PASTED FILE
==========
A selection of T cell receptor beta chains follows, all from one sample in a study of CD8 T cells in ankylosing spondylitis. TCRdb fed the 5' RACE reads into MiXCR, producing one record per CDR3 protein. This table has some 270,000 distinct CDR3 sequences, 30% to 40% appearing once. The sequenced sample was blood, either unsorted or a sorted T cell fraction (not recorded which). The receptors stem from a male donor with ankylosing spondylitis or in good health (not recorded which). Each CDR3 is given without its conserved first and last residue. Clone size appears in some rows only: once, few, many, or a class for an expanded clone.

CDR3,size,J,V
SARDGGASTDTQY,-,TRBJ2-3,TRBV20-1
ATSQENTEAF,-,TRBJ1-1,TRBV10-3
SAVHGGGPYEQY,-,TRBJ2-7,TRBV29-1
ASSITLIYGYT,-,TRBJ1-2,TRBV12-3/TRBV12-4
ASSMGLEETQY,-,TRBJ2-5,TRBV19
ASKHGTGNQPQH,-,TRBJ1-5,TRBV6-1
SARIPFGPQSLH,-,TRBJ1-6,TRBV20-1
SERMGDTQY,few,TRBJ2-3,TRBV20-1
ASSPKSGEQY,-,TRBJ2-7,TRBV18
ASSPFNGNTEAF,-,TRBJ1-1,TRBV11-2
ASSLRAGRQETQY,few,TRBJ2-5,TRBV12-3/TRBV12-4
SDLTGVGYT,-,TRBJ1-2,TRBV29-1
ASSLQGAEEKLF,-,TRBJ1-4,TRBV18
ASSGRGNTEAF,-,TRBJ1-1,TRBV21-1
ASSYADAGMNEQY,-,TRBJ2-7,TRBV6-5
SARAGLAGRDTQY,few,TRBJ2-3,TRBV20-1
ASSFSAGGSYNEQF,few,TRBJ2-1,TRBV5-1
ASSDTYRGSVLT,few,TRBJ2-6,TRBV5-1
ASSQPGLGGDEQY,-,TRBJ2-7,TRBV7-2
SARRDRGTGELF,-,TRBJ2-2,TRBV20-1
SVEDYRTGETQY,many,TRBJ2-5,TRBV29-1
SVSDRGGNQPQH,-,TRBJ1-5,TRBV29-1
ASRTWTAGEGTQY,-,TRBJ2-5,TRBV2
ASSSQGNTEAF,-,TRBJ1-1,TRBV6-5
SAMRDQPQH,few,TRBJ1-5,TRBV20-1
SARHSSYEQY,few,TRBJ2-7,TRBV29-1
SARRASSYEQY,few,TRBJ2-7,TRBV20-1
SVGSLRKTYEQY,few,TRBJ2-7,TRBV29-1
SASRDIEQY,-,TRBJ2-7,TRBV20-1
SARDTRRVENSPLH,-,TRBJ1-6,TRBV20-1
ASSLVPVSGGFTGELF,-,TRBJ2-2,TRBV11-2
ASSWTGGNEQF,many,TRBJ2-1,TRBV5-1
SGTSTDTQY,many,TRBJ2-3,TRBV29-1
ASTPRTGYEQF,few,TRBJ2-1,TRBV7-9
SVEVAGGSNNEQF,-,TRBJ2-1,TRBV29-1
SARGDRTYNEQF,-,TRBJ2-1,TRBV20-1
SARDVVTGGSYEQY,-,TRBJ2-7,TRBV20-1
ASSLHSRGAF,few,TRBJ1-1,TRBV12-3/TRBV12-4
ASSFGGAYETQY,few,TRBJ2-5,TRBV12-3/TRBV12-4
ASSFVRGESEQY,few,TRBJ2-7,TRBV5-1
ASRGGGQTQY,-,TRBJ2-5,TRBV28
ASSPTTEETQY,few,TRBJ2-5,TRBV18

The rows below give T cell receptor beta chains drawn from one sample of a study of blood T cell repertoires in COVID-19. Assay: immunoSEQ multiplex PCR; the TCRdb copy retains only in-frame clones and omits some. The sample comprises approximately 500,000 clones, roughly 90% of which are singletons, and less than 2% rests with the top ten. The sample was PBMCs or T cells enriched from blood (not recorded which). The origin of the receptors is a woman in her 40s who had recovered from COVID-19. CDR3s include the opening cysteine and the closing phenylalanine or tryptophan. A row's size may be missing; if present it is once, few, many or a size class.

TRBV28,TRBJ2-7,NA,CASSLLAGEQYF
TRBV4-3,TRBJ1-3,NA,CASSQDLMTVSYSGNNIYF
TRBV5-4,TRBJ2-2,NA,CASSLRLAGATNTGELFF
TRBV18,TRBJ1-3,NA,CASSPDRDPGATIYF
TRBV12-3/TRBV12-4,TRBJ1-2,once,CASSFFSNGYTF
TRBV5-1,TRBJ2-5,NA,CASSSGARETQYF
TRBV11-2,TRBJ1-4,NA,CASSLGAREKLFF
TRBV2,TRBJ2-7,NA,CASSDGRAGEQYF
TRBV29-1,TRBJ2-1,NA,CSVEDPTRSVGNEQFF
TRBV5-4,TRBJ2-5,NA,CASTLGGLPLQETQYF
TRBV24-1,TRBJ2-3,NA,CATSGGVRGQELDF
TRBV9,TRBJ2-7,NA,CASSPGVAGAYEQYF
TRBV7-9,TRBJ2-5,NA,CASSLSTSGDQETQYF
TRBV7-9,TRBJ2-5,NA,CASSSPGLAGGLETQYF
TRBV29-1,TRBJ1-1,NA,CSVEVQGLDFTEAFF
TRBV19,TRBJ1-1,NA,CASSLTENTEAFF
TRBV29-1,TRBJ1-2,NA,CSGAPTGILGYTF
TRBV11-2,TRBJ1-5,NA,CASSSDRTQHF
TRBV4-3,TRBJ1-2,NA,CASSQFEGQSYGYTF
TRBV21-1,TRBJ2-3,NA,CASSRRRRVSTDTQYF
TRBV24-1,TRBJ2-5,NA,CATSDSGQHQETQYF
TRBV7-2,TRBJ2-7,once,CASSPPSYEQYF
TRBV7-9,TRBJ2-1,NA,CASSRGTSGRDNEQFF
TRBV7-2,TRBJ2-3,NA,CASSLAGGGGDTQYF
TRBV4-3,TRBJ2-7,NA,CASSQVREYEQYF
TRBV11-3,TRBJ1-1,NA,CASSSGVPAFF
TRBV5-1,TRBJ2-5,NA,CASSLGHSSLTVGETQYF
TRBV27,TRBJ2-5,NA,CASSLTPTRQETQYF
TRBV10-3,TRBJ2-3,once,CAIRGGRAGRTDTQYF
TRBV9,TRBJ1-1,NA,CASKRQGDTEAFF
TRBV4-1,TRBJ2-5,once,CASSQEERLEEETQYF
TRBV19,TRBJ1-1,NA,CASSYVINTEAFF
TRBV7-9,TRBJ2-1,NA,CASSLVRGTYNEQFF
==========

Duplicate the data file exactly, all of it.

A selection of T cell receptor beta chains follows, all from one sample in a study of CD8 T cells in ankylosing spondylitis. TCRdb fed the 5' RACE reads into MiXCR, producing one record per CDR3 protein. This table has some 270,000 distinct CDR3 sequences, 30% to 40% appearing once. The sequenced sample was blood, either unsorted or a sorted T cell fraction (not recorded which). The receptors stem from a male donor with ankylosing spondylitis or in good health (not recorded which). Each CDR3 is given without its conserved first and last residue. Clone size appears in some rows only: once, few, many, or a class for an expanded clone.

CDR3,size,J,V
SARDGGASTDTQY,-,TRBJ2-3,TRBV20-1
ATSQENTEAF,-,TRBJ1-1,TRBV10-3
SAVHGGGPYEQY,-,TRBJ2-7,TRBV29-1
ASSITLIYGYT,-,TRBJ1-2,TRBV12-3/TRBV12-4
ASSMGLEETQY,-,TRBJ2-5,TRBV19
ASKHGTGNQPQH,-,TRBJ1-5,TRBV6-1
SARIPFGPQSLH,-,TRBJ1-6,TRBV20-1
SERMGDTQY,few,TRBJ2-3,TRBV20-1
ASSPKSGEQY,-,TRBJ2-7,TRBV18
ASSPFNGNTEAF,-,TRBJ1-1,TRBV11-2
ASSLRAGRQETQY,few,TRBJ2-5,TRBV12-3/TRBV12-4
SDLTGVGYT,-,TRBJ1-2,TRBV29-1
ASSLQGAEEKLF,-,TRBJ1-4,TRBV18
ASSGRGNTEAF,-,TRBJ1-1,TRBV21-1
ASSYADAGMNEQY,-,TRBJ2-7,TRBV6-5
SARAGLAGRDTQY,few,TRBJ2-3,TRBV20-1
ASSFSAGGSYNEQF,few,TRBJ2-1,TRBV5-1
ASSDTYRGSVLT,few,TRBJ2-6,TRBV5-1
ASSQPGLGGDEQY,-,TRBJ2-7,TRBV7-2
SARRDRGTGELF,-,TRBJ2-2,TRBV20-1
SVEDYRTGETQY,many,TRBJ2-5,TRBV29-1
SVSDRGGNQPQH,-,TRBJ1-5,TRBV29-1
ASRTWTAGEGTQY,-,TRBJ2-5,TRBV2
ASSSQGNTEAF,-,TRBJ1-1,TRBV6-5
SAMRDQPQH,few,TRBJ1-5,TRBV20-1
SARHSSYEQY,few,TRBJ2-7,TRBV29-1
SARRASSYEQY,few,TRBJ2-7,TRBV20-1
SVGSLRKTYEQY,few,TRBJ2-7,TRBV29-1
SASRDIEQY,-,TRBJ2-7,TRBV20-1
SARDTRRVENSPLH,-,TRBJ1-6,TRBV20-1
ASSLVPVSGGFTGELF,-,TRBJ2-2,TRBV11-2
ASSWTGGNEQF,many,TRBJ2-1,TRBV5-1
SGTSTDTQY,many,TRBJ2-3,TRBV29-1
ASTPRTGYEQF,few,TRBJ2-1,TRBV7-9
SVEVAGGSNNEQF,-,TRBJ2-1,TRBV29-1
SARGDRTYNEQF,-,TRBJ2-1,TRBV20-1
SARDVVTGGSYEQY,-,TRBJ2-7,TRBV20-1
ASSLHSRGAF,few,TRBJ1-1,TRBV12-3/TRBV12-4
ASSFGGAYETQY,few,TRBJ2-5,TRBV12-3/TRBV12-4
ASSFVRGESEQY,few,TRBJ2-7,TRBV5-1
ASRGGGQTQY,-,TRBJ2-5,TRBV28
ASSPTTEETQY,few,TRBJ2-5,TRBV18

The rows below give T cell receptor beta chains drawn from one sample of a study of blood T cell repertoires in COVID-19. Assay: immunoSEQ multiplex PCR; the TCRdb copy retains only in-frame clones and omits some. The sample comprises approximately 500,000 clones, roughly 90% of which are singletons, and less than 2% rests with the top ten. The sample was PBMCs or T cells enriched from blood (not recorded which). The origin of the receptors is a woman in her 40s who had recovered from COVID-19. CDR3s include the opening cysteine and the closing phenylalanine or tryptophan. A row's size may be missing; if present it is once, few, many or a size class.

TRBV28,TRBJ2-7,NA,CASSLLAGEQYF
TRBV4-3,TRBJ1-3,NA,CASSQDLMTVSYSGNNIYF
TRBV5-4,TRBJ2-2,NA,CASSLRLAGATNTGELFF
TRBV18,TRBJ1-3,NA,CASSPDRDPGATIYF
TRBV12-3/TRBV12-4,TRBJ1-2,once,CASSFFSNGYTF
TRBV5-1,TRBJ2-5,NA,CASSSGARETQYF
TRBV11-2,TRBJ1-4,NA,CASSLGAREKLFF
TRBV2,TRBJ2-7,NA,CASSDGRAGEQYF
TRBV29-1,TRBJ2-1,NA,CSVEDPTRSVGNEQFF
TRBV5-4,TRBJ2-5,NA,CASTLGGLPLQETQYF
TRBV24-1,TRBJ2-3,NA,CATSGGVRGQELDF
TRBV9,TRBJ2-7,NA,CASSPGVAGAYEQYF
TRBV7-9,TRBJ2-5,NA,CASSLSTSGDQETQYF
TRBV7-9,TRBJ2-5,NA,CASSSPGLAGGLETQYF
TRBV29-1,TRBJ1-1,NA,CSVEVQGLDFTEAFF
TRBV19,TRBJ1-1,NA,CASSLTENTEAFF
TRBV29-1,TRBJ1-2,NA,CSGAPTGILGYTF
TRBV11-2,TRBJ1-5,NA,CASSSDRTQHF
TRBV4-3,TRBJ1-2,NA,CASSQFEGQSYGYTF
TRBV21-1,TRBJ2-3,NA,CASSRRRRVSTDTQYF
TRBV24-1,TRBJ2-5,NA,CATSDSGQHQETQYF
TRBV7-2,TRBJ2-7,once,CASSPPSYEQYF
TRBV7-9,TRBJ2-1,NA,CASSRGTSGRDNEQFF
TRBV7-2,TRBJ2-3,NA,CASSLAGGGGDTQYF
TRBV4-3,TRBJ2-7,NA,CASSQVREYEQYF
TRBV11-3,TRBJ1-1,NA,CASSSGVPAFF
TRBV5-1,TRBJ2-5,NA,CASSLGHSSLTVGETQYF
TRBV27,TRBJ2-5,NA,CASSLTPTRQETQYF
TRBV10-3,TRBJ2-3,once,CAIRGGRAGRTDTQYF
TRBV9,TRBJ1-1,NA,CASKRQGDTEAFF
TRBV4-1,TRBJ2-5,once,CASSQEERLEEETQYF
TRBV19,TRBJ1-1,NA,CASSYVINTEAFF
TRBV7-9,TRBJ2-1,NA,CASSLVRGTYNEQFF